DIRECTED BY: Andrew Currie
PLOT: The usual cloud of radiation has caused the Earth’s dead to rise from the grave and feed on the flesh of the living, etc. In Fido however, the zombie menace has been domesticated and turned into a loveable underclass of servants. They are at the beck and call of those who survived the apocalypse, now living safely confined in small idyllic suburban towns where zombie slaves bedecked with mind-control collars do their bidding.
WHY IT SHOULD MAKE THE LIST: Fido has a conventional zombie film plot that is handled in an unconventional manner. Let’s get straight in there: it’s Pleasantville with zombies. The town of Willard where the action takes place is a skewed and nostalgic vision of what the 1950s might have been. The apocalypse is over, and those who have survived live in a walled off vision of a ‘utopian’ American where nothing ever actually happens. As an act of rebellion against the husband with whom she is trapped in a loveless relationship, Carrie-Ann Moss purchases a Zombie servant (Billy Connelly!!!). Hi-jinks ensue. Honestly, I’m not making this up.
COMMENTS: If you’re looking for a combination of a coming-of-age and a loveless marriage drama alongside a healthy mix of the zombie apocalypse, then this is the film you’ve been waiting for. And if you haven’t been looking for that combination, then maybe you should be on a different website?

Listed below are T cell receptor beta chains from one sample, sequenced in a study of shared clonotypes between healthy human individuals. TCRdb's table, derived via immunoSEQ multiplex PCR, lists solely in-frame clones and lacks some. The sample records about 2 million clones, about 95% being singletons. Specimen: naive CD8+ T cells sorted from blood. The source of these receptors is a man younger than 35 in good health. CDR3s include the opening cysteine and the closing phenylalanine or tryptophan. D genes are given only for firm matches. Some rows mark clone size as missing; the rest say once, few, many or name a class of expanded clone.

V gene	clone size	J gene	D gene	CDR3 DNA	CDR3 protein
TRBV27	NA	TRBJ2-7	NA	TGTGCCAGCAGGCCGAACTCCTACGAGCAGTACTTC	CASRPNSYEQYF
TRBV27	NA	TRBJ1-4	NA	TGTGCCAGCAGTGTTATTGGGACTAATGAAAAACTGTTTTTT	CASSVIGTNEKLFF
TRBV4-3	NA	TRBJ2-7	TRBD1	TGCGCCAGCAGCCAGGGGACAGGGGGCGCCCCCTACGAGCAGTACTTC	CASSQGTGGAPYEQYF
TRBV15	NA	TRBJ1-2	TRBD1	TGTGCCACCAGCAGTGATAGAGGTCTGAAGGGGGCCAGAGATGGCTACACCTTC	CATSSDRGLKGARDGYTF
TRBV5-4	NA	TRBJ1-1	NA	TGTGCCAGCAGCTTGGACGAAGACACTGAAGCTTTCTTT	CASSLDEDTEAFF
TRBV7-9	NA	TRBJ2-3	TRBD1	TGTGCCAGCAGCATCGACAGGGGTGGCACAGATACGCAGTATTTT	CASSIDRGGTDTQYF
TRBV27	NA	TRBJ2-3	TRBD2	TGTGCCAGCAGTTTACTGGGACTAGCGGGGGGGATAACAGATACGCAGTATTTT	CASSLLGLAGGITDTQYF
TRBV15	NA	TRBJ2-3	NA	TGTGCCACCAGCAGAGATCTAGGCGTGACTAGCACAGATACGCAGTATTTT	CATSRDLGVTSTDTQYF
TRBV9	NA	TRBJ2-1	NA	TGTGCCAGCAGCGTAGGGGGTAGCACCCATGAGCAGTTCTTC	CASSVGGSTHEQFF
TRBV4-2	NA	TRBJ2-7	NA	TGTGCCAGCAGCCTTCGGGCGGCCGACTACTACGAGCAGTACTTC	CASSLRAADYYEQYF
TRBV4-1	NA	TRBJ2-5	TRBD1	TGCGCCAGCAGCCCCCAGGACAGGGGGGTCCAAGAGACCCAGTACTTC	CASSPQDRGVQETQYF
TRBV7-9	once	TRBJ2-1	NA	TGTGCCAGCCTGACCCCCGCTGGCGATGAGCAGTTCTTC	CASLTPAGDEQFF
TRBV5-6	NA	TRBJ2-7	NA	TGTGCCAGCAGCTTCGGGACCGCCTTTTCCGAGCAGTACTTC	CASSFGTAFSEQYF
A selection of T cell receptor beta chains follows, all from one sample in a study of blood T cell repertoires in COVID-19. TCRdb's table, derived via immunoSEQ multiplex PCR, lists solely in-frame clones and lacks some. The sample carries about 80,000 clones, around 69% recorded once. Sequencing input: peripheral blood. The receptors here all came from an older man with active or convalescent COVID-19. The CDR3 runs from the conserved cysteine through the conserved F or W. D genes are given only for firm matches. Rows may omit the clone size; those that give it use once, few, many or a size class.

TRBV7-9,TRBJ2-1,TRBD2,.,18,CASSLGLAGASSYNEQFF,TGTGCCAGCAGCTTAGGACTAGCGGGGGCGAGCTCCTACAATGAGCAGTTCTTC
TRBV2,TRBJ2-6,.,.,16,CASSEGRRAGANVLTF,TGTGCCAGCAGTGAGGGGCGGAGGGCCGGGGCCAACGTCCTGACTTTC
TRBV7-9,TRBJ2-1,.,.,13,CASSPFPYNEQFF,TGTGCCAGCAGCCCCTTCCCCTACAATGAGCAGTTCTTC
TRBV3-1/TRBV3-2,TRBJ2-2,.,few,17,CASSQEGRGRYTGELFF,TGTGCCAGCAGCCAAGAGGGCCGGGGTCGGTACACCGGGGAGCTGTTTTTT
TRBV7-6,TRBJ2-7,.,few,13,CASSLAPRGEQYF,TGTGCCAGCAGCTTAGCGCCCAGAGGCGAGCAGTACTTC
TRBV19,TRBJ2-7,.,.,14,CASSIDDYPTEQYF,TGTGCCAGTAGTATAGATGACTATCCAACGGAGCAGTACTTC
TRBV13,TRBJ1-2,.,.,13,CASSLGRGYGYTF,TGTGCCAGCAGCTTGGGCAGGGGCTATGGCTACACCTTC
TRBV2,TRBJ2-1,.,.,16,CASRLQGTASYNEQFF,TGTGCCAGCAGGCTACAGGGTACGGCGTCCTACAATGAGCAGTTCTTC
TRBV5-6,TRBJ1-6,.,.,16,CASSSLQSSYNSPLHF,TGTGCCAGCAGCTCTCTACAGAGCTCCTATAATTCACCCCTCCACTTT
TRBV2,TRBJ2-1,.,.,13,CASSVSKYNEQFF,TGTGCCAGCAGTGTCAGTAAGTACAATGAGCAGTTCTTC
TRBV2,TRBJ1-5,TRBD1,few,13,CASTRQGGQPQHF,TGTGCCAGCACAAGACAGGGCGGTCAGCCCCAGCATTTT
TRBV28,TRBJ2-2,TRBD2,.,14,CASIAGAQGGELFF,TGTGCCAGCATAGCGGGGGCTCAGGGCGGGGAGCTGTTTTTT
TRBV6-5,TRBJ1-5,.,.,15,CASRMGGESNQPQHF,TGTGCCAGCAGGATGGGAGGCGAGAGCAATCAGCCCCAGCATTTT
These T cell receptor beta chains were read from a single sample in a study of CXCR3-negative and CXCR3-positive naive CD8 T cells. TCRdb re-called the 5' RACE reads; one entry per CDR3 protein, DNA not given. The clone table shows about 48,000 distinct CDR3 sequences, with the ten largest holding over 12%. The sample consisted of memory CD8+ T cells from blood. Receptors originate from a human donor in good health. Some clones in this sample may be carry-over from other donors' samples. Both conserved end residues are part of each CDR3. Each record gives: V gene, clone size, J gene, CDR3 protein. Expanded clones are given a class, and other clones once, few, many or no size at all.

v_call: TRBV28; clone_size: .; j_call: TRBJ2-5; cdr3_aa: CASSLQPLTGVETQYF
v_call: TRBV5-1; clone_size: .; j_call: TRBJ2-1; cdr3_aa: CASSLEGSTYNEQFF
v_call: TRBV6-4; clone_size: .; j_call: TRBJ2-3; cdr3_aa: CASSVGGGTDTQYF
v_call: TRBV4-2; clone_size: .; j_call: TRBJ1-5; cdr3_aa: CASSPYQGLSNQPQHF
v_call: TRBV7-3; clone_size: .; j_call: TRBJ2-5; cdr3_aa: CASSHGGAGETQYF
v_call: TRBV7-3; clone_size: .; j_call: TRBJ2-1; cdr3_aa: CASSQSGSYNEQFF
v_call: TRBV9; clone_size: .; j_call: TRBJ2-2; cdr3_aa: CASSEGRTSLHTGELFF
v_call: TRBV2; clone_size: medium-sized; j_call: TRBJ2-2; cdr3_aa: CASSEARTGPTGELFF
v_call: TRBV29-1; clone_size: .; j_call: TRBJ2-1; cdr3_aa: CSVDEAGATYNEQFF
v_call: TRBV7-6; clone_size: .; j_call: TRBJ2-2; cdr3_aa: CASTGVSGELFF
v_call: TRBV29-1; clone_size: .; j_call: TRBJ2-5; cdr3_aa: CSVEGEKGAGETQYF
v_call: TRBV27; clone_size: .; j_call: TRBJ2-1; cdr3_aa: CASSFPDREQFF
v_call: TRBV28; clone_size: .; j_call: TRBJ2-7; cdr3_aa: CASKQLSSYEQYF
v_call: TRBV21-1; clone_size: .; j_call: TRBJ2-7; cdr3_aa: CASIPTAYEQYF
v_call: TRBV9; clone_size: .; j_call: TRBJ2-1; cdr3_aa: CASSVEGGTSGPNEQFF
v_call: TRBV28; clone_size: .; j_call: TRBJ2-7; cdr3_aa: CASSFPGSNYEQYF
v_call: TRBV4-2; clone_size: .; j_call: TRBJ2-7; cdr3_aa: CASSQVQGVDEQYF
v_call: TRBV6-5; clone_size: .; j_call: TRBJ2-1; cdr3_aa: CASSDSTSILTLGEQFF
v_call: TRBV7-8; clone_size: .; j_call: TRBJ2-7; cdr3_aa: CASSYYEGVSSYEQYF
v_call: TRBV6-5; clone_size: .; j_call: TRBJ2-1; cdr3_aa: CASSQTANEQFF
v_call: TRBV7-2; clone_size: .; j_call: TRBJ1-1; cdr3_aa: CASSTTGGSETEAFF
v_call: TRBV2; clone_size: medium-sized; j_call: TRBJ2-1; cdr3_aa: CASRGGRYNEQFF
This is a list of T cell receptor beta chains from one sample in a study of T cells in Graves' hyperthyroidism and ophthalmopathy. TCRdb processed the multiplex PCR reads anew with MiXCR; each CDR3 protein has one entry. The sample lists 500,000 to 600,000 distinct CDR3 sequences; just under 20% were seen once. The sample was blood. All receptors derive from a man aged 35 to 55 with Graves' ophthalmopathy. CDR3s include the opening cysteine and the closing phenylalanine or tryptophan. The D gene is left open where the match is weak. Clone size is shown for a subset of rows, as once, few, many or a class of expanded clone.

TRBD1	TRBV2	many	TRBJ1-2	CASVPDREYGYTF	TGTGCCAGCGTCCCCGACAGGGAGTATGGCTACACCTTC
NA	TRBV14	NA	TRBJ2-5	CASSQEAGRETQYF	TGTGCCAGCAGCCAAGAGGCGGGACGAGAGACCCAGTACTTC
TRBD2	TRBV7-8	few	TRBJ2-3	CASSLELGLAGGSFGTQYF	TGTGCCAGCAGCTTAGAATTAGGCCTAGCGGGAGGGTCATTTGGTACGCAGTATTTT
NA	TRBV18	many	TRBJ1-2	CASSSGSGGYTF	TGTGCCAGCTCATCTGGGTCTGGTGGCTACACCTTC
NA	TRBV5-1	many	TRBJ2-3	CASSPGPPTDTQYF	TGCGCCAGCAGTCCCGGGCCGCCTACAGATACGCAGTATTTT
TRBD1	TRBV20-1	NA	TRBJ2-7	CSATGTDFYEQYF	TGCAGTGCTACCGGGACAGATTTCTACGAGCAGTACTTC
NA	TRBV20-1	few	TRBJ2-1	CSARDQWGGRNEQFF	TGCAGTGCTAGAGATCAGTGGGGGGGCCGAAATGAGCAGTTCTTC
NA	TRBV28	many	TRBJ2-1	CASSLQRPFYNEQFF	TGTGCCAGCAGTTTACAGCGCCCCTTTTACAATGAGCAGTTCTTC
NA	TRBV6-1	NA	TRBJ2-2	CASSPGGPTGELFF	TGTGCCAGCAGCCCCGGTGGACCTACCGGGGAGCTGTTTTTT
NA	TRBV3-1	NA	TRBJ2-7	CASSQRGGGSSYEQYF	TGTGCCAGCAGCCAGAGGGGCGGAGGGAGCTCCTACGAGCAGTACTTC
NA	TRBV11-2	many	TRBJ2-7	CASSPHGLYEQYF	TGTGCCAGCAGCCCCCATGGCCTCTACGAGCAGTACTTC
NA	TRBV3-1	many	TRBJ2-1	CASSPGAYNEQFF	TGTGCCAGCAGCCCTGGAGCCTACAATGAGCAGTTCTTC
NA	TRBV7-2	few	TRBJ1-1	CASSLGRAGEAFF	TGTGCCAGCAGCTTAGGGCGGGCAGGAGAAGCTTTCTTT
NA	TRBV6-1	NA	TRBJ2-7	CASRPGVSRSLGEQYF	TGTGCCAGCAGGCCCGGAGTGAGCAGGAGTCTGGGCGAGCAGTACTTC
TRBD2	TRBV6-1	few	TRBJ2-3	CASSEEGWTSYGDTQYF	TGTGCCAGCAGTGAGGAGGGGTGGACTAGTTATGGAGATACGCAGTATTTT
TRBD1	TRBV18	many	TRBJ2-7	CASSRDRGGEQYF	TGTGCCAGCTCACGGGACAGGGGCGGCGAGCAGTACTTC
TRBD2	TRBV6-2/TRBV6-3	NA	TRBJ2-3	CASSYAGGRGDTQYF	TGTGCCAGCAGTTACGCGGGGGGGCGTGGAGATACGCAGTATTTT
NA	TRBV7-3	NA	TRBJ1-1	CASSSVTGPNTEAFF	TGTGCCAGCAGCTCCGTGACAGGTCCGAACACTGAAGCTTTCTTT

Not only is Fido gloriously shot and strangely poignant in its handling of the subject matter, it’s a laugh riot to boot. The use of color is rich and vibrant, recalling a nineteen fifties that never was, and the characterization is spectacular in its understatement. The presence of the zombie against the backdrop of white picket fences is a sublime take on a standard horror trope, and the director has a devilishly macabre sense of humor when it comes to the film’s ‘romances’ (which give new meaning to the notion of suburbia as a living death). I won’t spoil anything, but I will say this: there’s far more to Fido than the panic that results when the zombie-control collars stop working (although that does happen). This film wasn’t cheap to make, but sank without a trace upon its release, leading to a hiatus in director Currie’s burgeoning career (which he has only resurfaced from recently with 2012’s Barricade). A pity, as Fido is surely a modern cult classic.
WHAT THE CRITICS SAY:
“…this is a movie that brings a whole new set of associations to the much-masticated living-dead genre: strangely wholesome, gently splattery and adorably gory.”–Geoff Pevere, The Toronto Star (contemporaneous)
(This movie was nominated for review by “Suggest a weird movie of your own here.).”